John Carpenter Pretends All Halloween Sequels “Didn’t Happen”

When John Carpenter was fresh out of school to create his 1978 masterpiece Halloween, he would be unaware how that property would span out of control in the subsequent years and decades. Even when the chief antagonist was beheaded at the conclusion of 1998's Halloween H20: 20 Years Later, Michael Myers would emerge again in tact for 2002's critical flop Halloween: Resurrection.

Now speaking with CBS News as he prepares to develop a 2018 reboot that will bring back Jamie Lee Curtis' Laurie Strode, the 69-year old explained that the new picture will take a leaf from James Cameron's playbook with Terminator 6 and completely overlook all features that fitted in between the 1978 film. With Judy Greer cast as Karen Strode alongside screenwriters David Gordon Green and Danny McBride, the scene is set for an epic October 19, 2018 premiere.

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Jamie Lee Curtis in Halloween

One of the great mysteries of the entire series is the character Michael Myers. Was he human, supernatural or something else entirely?

For Carpenter, keeping that question opened-ended was all part of the fun.

"I wanted the audience not to know whether he was human or supernatural," Carpenter said. "He had no character. He was blank. He was simply evil. He's like the wind, he's out there. He's gonna get you... It's what you don't know about, what you can't see is out there."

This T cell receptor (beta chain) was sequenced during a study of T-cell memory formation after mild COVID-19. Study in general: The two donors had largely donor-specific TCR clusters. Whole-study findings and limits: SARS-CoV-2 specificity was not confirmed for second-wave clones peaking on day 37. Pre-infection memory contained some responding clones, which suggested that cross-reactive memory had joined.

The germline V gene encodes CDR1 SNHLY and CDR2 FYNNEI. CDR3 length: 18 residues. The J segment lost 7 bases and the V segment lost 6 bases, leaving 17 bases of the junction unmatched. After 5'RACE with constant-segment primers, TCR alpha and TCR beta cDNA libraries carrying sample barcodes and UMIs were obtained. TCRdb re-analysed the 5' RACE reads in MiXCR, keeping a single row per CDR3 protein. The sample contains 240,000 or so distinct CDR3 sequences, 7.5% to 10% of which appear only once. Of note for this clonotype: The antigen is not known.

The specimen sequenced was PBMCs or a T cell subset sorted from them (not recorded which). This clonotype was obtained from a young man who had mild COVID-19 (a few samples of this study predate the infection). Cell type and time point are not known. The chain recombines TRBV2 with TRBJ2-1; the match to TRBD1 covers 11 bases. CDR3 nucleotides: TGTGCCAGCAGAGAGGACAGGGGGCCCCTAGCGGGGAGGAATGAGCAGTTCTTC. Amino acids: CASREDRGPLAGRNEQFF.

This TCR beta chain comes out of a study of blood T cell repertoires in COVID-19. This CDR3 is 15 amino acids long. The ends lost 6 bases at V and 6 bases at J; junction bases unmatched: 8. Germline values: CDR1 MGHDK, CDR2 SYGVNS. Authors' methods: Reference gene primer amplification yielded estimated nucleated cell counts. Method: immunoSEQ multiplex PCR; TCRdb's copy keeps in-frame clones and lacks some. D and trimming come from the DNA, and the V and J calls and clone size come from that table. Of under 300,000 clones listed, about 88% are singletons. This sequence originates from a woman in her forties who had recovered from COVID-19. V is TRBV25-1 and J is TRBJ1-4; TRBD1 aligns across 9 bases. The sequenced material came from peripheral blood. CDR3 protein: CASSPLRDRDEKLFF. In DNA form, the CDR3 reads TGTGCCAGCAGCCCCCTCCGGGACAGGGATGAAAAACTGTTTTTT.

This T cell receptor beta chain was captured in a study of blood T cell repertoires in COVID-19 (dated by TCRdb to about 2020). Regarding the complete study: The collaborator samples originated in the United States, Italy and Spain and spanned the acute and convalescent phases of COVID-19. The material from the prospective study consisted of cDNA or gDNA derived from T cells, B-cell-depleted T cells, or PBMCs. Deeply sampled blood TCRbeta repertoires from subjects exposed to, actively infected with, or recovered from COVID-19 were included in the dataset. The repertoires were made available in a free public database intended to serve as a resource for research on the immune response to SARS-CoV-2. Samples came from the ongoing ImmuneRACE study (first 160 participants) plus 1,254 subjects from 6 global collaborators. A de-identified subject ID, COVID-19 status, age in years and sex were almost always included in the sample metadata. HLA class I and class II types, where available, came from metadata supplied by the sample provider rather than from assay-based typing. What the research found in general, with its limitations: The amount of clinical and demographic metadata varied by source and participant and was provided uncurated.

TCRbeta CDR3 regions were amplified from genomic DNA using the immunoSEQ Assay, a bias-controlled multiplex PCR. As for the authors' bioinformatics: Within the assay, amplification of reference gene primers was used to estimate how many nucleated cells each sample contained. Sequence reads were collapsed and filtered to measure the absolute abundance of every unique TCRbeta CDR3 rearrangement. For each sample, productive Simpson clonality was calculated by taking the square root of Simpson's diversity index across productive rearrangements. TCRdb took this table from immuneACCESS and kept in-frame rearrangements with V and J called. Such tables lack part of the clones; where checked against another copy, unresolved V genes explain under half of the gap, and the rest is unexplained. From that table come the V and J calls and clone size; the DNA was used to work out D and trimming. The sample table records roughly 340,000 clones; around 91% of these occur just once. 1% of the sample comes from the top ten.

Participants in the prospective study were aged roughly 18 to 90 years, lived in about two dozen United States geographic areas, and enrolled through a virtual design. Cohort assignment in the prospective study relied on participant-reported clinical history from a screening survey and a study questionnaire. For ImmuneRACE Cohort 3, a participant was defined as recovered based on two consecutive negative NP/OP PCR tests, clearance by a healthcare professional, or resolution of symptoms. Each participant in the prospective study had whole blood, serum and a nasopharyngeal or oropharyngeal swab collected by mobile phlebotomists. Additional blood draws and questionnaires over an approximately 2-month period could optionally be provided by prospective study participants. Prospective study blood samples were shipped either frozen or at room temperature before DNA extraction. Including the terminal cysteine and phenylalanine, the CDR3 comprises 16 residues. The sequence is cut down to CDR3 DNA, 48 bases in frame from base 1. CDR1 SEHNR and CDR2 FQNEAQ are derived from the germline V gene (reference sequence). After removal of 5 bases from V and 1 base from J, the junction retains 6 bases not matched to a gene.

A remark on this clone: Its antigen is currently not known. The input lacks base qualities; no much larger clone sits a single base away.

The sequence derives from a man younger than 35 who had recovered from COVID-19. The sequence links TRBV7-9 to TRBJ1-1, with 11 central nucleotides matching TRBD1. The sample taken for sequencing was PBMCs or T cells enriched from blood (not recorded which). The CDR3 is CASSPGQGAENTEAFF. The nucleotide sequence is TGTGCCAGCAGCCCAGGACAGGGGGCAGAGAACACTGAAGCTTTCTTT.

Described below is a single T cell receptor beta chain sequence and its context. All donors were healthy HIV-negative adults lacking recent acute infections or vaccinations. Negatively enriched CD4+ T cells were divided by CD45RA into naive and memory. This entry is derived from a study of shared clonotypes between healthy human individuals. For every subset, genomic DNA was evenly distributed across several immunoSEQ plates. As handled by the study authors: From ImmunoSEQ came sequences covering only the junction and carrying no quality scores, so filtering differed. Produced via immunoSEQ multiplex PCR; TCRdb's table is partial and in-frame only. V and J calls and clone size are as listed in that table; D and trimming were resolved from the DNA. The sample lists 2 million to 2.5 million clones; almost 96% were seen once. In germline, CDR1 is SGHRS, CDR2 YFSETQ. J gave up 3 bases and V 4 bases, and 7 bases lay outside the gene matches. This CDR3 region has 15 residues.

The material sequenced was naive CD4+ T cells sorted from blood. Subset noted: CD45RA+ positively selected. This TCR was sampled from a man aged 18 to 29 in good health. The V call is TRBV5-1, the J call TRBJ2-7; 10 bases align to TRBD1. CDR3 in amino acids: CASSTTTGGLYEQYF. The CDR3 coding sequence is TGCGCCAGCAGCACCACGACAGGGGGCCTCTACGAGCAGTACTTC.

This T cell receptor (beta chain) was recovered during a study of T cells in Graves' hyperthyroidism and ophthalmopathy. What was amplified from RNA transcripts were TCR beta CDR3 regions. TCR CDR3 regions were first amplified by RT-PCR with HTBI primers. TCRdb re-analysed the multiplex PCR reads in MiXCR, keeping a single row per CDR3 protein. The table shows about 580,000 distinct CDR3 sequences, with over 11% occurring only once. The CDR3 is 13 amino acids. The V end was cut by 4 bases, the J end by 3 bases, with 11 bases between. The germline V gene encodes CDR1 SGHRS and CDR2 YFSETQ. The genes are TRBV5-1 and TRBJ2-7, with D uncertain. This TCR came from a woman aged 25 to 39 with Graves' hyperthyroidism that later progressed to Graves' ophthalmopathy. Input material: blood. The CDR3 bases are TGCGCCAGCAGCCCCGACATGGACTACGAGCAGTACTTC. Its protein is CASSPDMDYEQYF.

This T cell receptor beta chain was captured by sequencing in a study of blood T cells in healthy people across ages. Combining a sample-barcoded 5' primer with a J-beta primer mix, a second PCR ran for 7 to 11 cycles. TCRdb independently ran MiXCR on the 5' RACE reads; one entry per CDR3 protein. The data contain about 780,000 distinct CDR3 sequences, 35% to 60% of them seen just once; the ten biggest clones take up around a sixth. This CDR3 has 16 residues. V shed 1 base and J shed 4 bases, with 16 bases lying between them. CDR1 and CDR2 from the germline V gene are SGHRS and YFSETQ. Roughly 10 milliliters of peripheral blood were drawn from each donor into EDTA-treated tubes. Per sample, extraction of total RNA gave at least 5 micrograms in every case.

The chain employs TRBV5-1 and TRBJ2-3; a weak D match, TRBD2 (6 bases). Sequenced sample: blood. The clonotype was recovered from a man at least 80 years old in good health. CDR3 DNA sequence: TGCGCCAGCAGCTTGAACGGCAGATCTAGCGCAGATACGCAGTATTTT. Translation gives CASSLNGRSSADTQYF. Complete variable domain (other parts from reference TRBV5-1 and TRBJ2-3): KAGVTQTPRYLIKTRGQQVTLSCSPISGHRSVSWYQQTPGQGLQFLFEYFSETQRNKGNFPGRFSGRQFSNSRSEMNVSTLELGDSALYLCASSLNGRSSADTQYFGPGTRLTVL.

While his first title would be a global phenomenon, the follow ups always lived in the shadow of that legacy, spanning 7 movies from 1981 to 2002. How is the audience intended to make sense of a 2018 film that has the same chief protagonist and antagonist?

"No story left. There was nothing left to say. Boy, was I wrong!" Carpenter said of the sequels. "It's pretending the other sequels didn't happen."

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Halloween Movie

Carpenter has no issue admitting that he was incredibly raw as a creator and director four decades ago. As far as he recalls, it was a chance to meet famous people in famous circles.

"I was just this kid with long hair trying to make a movie with a bunch of cute actresses, that's all. But look what came out of it, though. Yeah, it's great. I was lucky. It was fun. God, it was fun."

Quizzed about the moment he knew he made it in the movie business, his mind went back to one special evening, changing his life in the process.

"I went to New York, I remember this famous screening where I got to sit outside and listen to the audience scream at Halloween. It was like a symphony. It was the most beautiful thing I've ever heard. They screamed at all the places I wanted them to scream. And I thought, 'Oh man, that's something!'"

Source: CBS News

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